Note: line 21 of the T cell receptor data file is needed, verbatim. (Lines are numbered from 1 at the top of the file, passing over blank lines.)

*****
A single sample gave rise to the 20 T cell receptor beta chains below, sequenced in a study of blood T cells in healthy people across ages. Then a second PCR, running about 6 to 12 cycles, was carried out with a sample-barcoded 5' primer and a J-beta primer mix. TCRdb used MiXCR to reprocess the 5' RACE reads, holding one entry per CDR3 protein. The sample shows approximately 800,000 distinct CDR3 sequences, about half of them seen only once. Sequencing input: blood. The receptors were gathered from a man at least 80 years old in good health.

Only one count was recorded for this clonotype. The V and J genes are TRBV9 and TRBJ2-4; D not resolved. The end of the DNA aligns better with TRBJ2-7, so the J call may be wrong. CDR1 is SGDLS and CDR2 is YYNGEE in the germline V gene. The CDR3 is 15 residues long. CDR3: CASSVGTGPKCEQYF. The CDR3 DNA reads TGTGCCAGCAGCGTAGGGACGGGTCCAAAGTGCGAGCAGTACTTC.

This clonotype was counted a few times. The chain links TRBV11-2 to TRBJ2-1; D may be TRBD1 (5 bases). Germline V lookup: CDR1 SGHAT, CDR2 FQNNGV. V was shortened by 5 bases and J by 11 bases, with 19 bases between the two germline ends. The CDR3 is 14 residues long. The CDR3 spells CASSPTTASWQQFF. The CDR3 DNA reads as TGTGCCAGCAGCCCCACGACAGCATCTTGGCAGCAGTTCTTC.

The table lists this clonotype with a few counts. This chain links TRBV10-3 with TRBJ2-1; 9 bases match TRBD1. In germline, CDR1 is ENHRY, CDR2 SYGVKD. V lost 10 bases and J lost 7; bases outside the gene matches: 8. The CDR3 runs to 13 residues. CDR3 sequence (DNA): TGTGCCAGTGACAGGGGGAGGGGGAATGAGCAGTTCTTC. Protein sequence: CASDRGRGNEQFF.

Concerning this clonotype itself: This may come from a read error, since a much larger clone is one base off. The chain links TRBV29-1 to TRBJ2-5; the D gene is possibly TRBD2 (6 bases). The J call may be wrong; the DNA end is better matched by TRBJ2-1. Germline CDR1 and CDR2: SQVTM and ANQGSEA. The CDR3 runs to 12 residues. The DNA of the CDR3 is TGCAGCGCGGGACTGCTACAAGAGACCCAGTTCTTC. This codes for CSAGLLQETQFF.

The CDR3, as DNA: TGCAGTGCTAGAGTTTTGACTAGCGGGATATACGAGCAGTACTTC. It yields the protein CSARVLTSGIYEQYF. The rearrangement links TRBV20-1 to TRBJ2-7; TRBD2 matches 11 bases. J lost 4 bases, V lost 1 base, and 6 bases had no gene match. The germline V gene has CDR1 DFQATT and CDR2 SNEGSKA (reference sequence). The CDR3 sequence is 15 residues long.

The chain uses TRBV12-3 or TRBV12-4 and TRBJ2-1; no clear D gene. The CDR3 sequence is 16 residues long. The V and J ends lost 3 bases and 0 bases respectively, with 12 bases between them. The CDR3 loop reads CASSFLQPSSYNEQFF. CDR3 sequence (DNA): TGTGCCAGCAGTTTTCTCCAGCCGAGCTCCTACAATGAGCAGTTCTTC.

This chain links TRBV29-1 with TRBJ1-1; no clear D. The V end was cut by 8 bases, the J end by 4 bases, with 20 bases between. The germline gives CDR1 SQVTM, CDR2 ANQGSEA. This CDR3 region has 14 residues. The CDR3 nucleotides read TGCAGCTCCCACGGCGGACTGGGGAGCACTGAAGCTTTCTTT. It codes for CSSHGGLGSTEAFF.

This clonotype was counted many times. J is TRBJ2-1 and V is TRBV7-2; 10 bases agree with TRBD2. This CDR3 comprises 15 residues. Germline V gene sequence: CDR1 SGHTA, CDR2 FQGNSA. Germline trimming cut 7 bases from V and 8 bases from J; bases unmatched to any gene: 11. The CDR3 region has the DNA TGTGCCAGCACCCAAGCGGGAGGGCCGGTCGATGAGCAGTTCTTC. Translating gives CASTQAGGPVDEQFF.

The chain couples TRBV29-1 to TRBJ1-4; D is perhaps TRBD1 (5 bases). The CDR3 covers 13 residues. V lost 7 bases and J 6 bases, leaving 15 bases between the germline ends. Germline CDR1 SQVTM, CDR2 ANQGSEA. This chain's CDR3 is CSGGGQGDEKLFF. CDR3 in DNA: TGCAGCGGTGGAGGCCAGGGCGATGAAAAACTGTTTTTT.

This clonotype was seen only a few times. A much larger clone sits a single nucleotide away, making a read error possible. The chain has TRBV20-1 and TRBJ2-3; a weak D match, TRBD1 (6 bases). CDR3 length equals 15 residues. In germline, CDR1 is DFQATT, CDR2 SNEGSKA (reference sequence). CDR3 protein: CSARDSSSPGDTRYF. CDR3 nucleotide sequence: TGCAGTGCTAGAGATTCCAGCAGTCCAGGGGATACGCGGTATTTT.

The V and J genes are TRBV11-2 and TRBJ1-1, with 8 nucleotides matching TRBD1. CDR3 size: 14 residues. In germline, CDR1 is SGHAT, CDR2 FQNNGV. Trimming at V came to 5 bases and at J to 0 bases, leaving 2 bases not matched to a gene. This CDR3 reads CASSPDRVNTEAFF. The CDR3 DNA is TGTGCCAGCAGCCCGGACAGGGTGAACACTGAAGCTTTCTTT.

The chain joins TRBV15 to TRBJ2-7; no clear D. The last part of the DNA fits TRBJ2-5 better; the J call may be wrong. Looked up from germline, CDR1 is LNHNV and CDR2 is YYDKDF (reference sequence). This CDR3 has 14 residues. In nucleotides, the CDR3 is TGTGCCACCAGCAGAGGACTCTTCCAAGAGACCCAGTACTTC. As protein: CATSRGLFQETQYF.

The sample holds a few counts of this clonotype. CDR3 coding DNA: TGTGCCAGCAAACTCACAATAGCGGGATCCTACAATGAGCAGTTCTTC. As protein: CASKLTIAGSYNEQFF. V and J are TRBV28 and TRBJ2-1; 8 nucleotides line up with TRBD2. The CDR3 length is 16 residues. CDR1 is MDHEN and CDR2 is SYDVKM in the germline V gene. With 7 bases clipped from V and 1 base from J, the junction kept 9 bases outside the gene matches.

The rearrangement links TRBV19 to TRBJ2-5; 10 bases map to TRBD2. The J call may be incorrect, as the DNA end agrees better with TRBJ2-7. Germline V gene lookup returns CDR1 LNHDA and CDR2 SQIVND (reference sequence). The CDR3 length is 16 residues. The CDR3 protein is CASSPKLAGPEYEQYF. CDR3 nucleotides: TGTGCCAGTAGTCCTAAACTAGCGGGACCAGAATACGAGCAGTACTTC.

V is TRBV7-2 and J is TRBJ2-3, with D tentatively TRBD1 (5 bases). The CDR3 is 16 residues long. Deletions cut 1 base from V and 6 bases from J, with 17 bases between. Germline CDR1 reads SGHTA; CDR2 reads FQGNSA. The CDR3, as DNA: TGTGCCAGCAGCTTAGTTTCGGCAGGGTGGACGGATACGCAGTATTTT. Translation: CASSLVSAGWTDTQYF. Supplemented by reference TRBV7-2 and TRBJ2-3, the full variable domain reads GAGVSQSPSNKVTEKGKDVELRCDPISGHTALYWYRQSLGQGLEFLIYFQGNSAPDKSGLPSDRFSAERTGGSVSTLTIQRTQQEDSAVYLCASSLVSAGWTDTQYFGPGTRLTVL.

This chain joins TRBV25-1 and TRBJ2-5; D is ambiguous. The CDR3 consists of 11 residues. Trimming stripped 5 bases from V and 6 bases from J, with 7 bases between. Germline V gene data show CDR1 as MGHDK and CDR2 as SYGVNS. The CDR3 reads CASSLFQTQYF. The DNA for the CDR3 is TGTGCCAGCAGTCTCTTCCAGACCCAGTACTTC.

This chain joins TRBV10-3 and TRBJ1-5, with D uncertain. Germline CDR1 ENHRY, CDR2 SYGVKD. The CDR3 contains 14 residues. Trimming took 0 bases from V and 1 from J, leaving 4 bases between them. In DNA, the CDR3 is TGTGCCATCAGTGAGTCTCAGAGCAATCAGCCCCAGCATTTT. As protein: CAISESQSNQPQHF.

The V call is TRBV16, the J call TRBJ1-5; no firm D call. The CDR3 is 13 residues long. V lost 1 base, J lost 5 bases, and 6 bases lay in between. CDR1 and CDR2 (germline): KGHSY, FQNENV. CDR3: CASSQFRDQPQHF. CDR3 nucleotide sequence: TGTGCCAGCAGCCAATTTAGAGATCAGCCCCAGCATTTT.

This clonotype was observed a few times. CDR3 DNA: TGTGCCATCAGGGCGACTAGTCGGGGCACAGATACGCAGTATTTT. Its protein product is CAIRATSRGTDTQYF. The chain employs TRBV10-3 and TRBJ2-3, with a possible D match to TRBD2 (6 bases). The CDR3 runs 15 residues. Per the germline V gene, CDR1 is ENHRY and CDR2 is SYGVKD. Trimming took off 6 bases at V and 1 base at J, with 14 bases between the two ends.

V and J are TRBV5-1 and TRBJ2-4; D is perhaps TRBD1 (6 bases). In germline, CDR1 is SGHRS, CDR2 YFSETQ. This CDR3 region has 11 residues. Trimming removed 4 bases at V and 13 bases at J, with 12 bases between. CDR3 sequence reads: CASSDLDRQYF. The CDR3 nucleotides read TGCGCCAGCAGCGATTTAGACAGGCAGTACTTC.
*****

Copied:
V and J are TRBV5-1 and TRBJ2-4; D is perhaps TRBD1 (6 bases). In germline, CDR1 is SGHRS, CDR2 YFSETQ. This CDR3 region has 11 residues. Trimming removed 4 bases at V and 13 bases at J, with 12 bases between. CDR3 sequence reads: CASSDLDRQYF. The CDR3 nucleotides read TGCGCCAGCAGCGATTTAGACAGGCAGTACTTC.